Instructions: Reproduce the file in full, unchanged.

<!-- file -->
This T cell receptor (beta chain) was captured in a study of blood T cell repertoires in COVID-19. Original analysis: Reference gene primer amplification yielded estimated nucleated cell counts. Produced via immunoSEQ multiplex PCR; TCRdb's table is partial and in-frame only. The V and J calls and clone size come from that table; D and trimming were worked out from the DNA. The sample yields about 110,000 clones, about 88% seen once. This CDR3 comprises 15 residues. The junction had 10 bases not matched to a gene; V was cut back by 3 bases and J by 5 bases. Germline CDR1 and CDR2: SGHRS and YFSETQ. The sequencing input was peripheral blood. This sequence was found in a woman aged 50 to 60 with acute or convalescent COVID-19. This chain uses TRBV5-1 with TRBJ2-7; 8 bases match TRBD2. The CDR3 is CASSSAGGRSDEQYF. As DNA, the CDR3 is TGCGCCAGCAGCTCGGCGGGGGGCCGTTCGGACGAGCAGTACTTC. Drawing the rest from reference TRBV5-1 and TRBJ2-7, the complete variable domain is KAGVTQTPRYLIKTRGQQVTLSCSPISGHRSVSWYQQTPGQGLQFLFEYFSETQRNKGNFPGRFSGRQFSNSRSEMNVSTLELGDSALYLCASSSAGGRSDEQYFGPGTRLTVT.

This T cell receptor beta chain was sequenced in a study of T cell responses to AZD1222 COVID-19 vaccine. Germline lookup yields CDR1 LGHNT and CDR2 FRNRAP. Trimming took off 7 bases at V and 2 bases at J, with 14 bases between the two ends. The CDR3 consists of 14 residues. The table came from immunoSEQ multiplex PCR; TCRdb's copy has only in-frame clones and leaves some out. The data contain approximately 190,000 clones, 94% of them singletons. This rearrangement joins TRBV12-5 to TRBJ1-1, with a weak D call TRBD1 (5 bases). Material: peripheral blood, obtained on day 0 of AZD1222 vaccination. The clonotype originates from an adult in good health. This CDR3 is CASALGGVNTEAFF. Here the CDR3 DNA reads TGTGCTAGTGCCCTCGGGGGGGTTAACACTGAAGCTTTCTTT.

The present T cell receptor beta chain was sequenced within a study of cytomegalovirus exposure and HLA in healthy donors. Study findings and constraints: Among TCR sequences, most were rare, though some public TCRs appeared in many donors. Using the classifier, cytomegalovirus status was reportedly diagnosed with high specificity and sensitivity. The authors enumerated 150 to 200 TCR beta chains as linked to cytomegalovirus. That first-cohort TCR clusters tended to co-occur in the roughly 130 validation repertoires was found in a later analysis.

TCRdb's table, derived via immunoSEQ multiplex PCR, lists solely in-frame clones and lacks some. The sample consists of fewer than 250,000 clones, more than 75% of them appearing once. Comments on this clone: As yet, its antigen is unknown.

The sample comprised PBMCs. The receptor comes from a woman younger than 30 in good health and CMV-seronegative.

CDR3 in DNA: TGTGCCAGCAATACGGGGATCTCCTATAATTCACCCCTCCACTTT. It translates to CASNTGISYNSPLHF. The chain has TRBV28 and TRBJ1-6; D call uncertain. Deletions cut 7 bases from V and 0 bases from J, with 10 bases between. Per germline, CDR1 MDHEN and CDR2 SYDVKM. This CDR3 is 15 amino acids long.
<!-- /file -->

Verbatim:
This T cell receptor (beta chain) was captured in a study of blood T cell repertoires in COVID-19. Original analysis: Reference gene primer amplification yielded estimated nucleated cell counts. Produced via immunoSEQ multiplex PCR; TCRdb's table is partial and in-frame only. The V and J calls and clone size come from that table; D and trimming were worked out from the DNA. The sample yields about 110,000 clones, about 88% seen once. This CDR3 comprises 15 residues. The junction had 10 bases not matched to a gene; V was cut back by 3 bases and J by 5 bases. Germline CDR1 and CDR2: SGHRS and YFSETQ. The sequencing input was peripheral blood. This sequence was found in a woman aged 50 to 60 with acute or convalescent COVID-19. This chain uses TRBV5-1 with TRBJ2-7; 8 bases match TRBD2. The CDR3 is CASSSAGGRSDEQYF. As DNA, the CDR3 is TGCGCCAGCAGCTCGGCGGGGGGCCGTTCGGACGAGCAGTACTTC. Drawing the rest from reference TRBV5-1 and TRBJ2-7, the complete variable domain is KAGVTQTPRYLIKTRGQQVTLSCSPISGHRSVSWYQQTPGQGLQFLFEYFSETQRNKGNFPGRFSGRQFSNSRSEMNVSTLELGDSALYLCASSSAGGRSDEQYFGPGTRLTVT.

This T cell receptor beta chain was sequenced in a study of T cell responses to AZD1222 COVID-19 vaccine. Germline lookup yields CDR1 LGHNT and CDR2 FRNRAP. Trimming took off 7 bases at V and 2 bases at J, with 14 bases between the two ends. The CDR3 consists of 14 residues. The table came from immunoSEQ multiplex PCR; TCRdb's copy has only in-frame clones and leaves some out. The data contain approximately 190,000 clones, 94% of them singletons. This rearrangement joins TRBV12-5 to TRBJ1-1, with a weak D call TRBD1 (5 bases). Material: peripheral blood, obtained on day 0 of AZD1222 vaccination. The clonotype originates from an adult in good health. This CDR3 is CASALGGVNTEAFF. Here the CDR3 DNA reads TGTGCTAGTGCCCTCGGGGGGGTTAACACTGAAGCTTTCTTT.

The present T cell receptor beta chain was sequenced within a study of cytomegalovirus exposure and HLA in healthy donors. Study findings and constraints: Among TCR sequences, most were rare, though some public TCRs appeared in many donors. Using the classifier, cytomegalovirus status was reportedly diagnosed with high specificity and sensitivity. The authors enumerated 150 to 200 TCR beta chains as linked to cytomegalovirus. That first-cohort TCR clusters tended to co-occur in the roughly 130 validation repertoires was found in a later analysis.

TCRdb's table, derived via immunoSEQ multiplex PCR, lists solely in-frame clones and lacks some. The sample consists of fewer than 250,000 clones, more than 75% of them appearing once. Comments on this clone: As yet, its antigen is unknown.

The sample comprised PBMCs. The receptor comes from a woman younger than 30 in good health and CMV-seronegative.

CDR3 in DNA: TGTGCCAGCAATACGGGGATCTCCTATAATTCACCCCTCCACTTT. It translates to CASNTGISYNSPLHF. The chain has TRBV28 and TRBJ1-6; D call uncertain. Deletions cut 7 bases from V and 0 bases from J, with 10 bases between. Per germline, CDR1 MDHEN and CDR2 SYDVKM. This CDR3 is 15 amino acids long.